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Is It Time for Credit Card Companies to Innovate?

Is It Time for Credit Card Companies to Innovate?

By    |   Wednesday, 22 August 2018 03:50 PM

The experience is familiar to many American consumers: Use a credit card and get perks in return. In fact, credit card rewards are so popular that about 86% of Americans said their card had some sort of rewards program.

Yet most of the time, these perks come in one of two forms: cash back or travel/hospitality rewards. The majority—55%—of customers redeem their credit card rewards for cash. Other familiar credit card rewards programs include hotel discounts, airline miles and even gift card rewards.

If the litany of common credit card reward programs seems familiar and even uninspiring, that may be a problem. Rewards satisfaction is higher among consumers who redeem rewards more frequently. It's possible that those consumers who don't frequently use these types of rewards have become bored with the programs altogether. Is it time for credit card companies to get creative—and to innovate?

Successful Examples of Credit Card Innovation

Credit card rewards that make the prospect of shopping even more enticing to consumers could potentially spice up the modus operandi. For example, Citi offers a credit card with a "4th Night" option—by specifically triggering a hotel benefit, customers can then receive a complimentary 4th night stay at any hotel of choice after booking a minimum four consecutive nights. Not only is this a unique perk, but it can be highly valuable to travelers.

Universal rewards like cash back can help people with everyday purchases from gasoline to groceries. But credit card companies looking to innovate might want to get more specific about the rewards they offer—and how those rewards might be triggered. The Citi Prestige is a fine example of this kind of rewards program, even offering free rounds of golf to golf fans. However, as that benefit was done away with, it only serves to highlight the lack of unique and effective incentives in credit card rewards programs.

Ideas for Credit Card Rewards that Engage More Consumers

What sort of outside-the-box ideas might freshen up the industry? It may require looking to individualized segments to identify the people who wouldn't otherwise be enthused by credit card rewards programs:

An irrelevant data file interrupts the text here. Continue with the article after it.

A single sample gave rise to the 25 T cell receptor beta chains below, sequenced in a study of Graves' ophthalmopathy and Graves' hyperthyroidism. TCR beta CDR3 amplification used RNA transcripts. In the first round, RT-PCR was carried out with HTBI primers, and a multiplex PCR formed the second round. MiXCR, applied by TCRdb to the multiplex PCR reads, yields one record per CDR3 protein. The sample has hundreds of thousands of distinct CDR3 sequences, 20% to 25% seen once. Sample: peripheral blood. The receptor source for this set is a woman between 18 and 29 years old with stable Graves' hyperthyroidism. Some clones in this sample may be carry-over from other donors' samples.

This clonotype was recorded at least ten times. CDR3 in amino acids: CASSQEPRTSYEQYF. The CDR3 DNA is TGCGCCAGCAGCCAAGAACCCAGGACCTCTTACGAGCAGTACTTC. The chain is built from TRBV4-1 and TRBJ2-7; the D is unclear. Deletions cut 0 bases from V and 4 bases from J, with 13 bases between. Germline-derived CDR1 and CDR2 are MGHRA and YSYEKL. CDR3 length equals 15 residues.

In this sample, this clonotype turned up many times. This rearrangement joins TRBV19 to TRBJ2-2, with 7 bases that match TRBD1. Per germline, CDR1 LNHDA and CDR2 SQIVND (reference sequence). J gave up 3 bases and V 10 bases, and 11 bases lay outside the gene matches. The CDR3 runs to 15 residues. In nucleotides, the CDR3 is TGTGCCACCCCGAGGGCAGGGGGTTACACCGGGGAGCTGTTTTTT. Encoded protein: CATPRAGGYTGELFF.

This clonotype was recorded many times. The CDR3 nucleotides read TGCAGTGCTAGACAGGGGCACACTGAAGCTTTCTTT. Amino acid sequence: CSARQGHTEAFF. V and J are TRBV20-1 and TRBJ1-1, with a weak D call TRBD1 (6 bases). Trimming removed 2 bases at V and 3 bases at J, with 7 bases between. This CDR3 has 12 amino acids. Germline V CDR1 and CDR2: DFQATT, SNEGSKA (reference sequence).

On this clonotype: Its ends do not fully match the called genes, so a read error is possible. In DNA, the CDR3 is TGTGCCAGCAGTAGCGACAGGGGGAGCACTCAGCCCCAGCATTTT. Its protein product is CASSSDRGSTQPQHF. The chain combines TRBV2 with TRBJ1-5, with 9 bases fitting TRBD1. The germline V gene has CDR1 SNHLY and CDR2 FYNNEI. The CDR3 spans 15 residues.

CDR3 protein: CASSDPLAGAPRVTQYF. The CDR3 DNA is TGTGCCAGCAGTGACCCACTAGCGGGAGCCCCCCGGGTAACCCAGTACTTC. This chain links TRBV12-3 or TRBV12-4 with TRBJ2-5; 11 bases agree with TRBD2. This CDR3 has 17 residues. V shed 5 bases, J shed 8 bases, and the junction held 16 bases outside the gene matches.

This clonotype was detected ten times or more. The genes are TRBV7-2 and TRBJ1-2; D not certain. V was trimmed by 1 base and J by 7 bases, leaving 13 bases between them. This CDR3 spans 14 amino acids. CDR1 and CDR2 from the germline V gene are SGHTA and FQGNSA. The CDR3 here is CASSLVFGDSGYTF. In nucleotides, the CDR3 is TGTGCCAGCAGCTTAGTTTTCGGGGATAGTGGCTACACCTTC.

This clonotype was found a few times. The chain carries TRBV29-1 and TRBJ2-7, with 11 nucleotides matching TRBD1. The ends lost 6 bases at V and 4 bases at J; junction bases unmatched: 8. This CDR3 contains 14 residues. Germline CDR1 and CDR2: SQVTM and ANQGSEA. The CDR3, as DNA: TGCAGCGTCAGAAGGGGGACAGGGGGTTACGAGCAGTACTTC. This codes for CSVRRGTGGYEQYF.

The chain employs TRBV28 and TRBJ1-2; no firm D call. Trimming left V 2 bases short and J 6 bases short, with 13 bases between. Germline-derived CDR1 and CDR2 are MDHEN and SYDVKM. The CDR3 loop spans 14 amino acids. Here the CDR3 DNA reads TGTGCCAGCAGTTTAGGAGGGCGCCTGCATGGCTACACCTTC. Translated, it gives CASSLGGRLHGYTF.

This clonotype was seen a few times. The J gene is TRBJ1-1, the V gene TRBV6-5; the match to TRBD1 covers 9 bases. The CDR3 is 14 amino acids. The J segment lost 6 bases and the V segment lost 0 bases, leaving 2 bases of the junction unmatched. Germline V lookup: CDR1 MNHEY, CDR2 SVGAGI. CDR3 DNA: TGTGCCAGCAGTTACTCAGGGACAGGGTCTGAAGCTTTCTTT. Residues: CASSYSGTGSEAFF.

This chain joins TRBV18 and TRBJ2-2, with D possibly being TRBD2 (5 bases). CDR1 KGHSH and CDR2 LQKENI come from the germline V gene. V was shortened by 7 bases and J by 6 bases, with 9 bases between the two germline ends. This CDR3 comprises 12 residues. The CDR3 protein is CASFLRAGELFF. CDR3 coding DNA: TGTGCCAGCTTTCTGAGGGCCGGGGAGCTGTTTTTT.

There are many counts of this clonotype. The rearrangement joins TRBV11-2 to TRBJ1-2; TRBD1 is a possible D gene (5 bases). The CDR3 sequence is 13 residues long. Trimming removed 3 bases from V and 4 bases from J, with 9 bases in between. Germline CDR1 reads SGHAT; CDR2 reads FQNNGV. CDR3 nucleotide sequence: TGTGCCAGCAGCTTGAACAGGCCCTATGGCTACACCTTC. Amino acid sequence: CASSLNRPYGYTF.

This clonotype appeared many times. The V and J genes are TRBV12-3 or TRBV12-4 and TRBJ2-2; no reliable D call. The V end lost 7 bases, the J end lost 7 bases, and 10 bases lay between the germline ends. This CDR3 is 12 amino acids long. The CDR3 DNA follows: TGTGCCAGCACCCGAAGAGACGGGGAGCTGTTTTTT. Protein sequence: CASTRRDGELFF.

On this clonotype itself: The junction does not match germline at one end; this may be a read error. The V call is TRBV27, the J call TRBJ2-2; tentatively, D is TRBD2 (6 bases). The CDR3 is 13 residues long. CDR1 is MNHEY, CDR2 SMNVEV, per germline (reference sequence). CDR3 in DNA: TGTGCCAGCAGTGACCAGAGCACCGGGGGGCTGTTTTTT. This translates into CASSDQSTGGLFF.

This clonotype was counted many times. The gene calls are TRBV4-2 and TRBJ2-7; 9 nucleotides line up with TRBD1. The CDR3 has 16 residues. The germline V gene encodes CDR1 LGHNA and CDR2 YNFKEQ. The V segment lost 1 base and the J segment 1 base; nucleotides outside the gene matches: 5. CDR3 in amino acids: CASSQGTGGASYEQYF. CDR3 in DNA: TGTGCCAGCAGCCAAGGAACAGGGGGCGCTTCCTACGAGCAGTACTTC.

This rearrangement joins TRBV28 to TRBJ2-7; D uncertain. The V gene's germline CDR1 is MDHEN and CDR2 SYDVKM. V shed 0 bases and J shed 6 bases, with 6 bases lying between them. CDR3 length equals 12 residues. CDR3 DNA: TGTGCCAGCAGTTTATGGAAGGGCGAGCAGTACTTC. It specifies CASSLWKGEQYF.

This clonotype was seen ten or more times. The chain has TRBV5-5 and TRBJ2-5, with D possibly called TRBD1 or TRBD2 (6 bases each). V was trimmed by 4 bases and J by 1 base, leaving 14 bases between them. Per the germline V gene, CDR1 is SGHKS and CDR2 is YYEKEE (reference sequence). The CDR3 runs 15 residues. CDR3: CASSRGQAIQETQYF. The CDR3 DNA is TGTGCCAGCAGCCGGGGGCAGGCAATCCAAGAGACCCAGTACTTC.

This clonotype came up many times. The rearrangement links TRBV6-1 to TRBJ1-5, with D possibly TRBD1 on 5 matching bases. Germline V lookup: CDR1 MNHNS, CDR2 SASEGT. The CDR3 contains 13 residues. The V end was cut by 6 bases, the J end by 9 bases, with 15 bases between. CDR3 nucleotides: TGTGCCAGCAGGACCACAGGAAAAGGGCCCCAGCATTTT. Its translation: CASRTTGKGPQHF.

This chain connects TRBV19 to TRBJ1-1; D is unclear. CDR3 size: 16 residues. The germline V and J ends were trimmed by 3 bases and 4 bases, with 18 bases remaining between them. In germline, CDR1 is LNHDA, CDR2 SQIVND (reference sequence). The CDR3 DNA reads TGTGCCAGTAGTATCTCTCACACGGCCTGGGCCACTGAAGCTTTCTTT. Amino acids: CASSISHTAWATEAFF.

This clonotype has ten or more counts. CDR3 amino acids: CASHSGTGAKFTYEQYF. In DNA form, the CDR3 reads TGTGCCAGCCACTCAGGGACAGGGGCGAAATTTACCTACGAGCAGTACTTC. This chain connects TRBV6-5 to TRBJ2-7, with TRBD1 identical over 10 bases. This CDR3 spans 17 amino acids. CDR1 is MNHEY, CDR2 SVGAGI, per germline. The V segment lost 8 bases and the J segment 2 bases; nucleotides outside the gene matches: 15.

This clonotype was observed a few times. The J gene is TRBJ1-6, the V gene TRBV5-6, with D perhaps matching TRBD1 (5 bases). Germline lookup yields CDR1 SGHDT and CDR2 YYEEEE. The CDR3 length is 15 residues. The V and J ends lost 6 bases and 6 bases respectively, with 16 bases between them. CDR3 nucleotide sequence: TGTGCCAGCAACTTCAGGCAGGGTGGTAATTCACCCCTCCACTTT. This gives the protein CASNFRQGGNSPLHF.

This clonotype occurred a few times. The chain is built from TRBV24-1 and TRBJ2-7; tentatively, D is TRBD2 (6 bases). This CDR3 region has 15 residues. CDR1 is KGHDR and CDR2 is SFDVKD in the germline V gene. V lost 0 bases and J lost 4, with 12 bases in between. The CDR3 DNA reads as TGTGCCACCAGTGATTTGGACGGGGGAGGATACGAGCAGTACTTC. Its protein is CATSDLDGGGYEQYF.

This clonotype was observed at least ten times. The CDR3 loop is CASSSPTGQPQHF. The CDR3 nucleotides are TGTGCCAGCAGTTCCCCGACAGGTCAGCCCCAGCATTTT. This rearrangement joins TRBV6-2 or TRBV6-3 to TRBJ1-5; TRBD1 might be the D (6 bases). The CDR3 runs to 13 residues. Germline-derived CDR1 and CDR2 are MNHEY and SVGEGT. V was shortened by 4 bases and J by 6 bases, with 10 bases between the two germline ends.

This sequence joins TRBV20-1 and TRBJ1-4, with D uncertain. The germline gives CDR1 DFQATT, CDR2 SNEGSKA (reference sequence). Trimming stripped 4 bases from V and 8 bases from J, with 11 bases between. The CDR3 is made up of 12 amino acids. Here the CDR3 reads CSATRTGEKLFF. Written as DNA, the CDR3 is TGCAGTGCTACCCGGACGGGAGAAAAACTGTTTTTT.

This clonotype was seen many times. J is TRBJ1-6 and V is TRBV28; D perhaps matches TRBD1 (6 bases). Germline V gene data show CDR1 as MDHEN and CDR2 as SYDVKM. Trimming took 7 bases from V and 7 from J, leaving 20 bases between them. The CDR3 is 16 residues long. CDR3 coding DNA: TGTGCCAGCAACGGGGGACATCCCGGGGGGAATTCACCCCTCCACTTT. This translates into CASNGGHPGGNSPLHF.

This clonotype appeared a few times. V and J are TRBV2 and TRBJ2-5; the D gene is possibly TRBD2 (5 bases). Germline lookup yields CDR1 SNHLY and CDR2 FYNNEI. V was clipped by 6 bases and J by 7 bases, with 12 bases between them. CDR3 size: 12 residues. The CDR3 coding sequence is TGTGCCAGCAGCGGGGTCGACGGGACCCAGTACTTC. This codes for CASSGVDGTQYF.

• Budget and incentive rewards. For the budget-minded, credit cards often have a poor reputation. The availability of credit provides them with a temptation to go over their allotted spending for the year. But credit cards that offer rewards to customers who meet a predetermined spending allotment could reinvigorate the way many people use these cards.
  • Sports rewards. Popular sports like the NBA continue to receive high ratings and consumer demand, not to mention user engagement. Although companies like Visa use powerful advertising relationships to access new customers, sports-related rewards—redeemable with team-specific merchandise or events tickets—could tap into individualized segments of this market.
  • Localized credit card rewards. Many credit card companies like to offer travel and hospitality programs with broad access across the world. But what if a credit card rewarded city loyalty, expanding its redeemable rewards to create specialized offers for local metropolitan area events and deals? Chase's Seaport Summer 2018 program is one such example.
  • Charitable rewards. Some credit card rewards programs allow for charitable donations from rewards, including some that go to help animal programs or even help fund school supplies and books. The expansion of such programs would be a welcome sight to people who enjoy contributing to a greater cause.
  • Seasonal rewards. The specificity of rewards programs doesn't have to be limited to purchase type. It can also work within the time of the purchase. Typically, most credit cards offer special incentives for the first three months of shopping after signing up to a new credit card. But customers who want to save on seasonal shopping—such as shopping during the holiday season—might be incentivized to keep a credit card all year long.

Understanding Credit Card Reward Program Popularity

Ultimately, most credit card companies are happy to innovate if they believe their innovations will be met by market demand. But do customers always demand these unique credit card rewards programs—or are they perfectly happy to ride out their current programs?

The statistics can be surprising. As many as 31% of credit card holders are not redeeming their rewards. If credit card companies want to inspire more shopping, incentivize more sign-ups and increase rewards satisfaction, they might have to start thinking outside of the box.

Joe Resendiz is a Research Analyst at ValuePenguin, where he focuses on personal finance and credit research to assist consumers. Previously, Joe specialized on public sector and infrastructure financing at Goldman Sachs. He graduated from the University of Texas at Austin with a BBA in Finance.

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As many as 31% of credit card holders are not redeeming their rewards. If credit card companies want to inspire more shopping, incentivize more sign-ups and increase rewards satisfaction, they might have to start thinking outside of the box.
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Wednesday, 22 August 2018 03:50 PM
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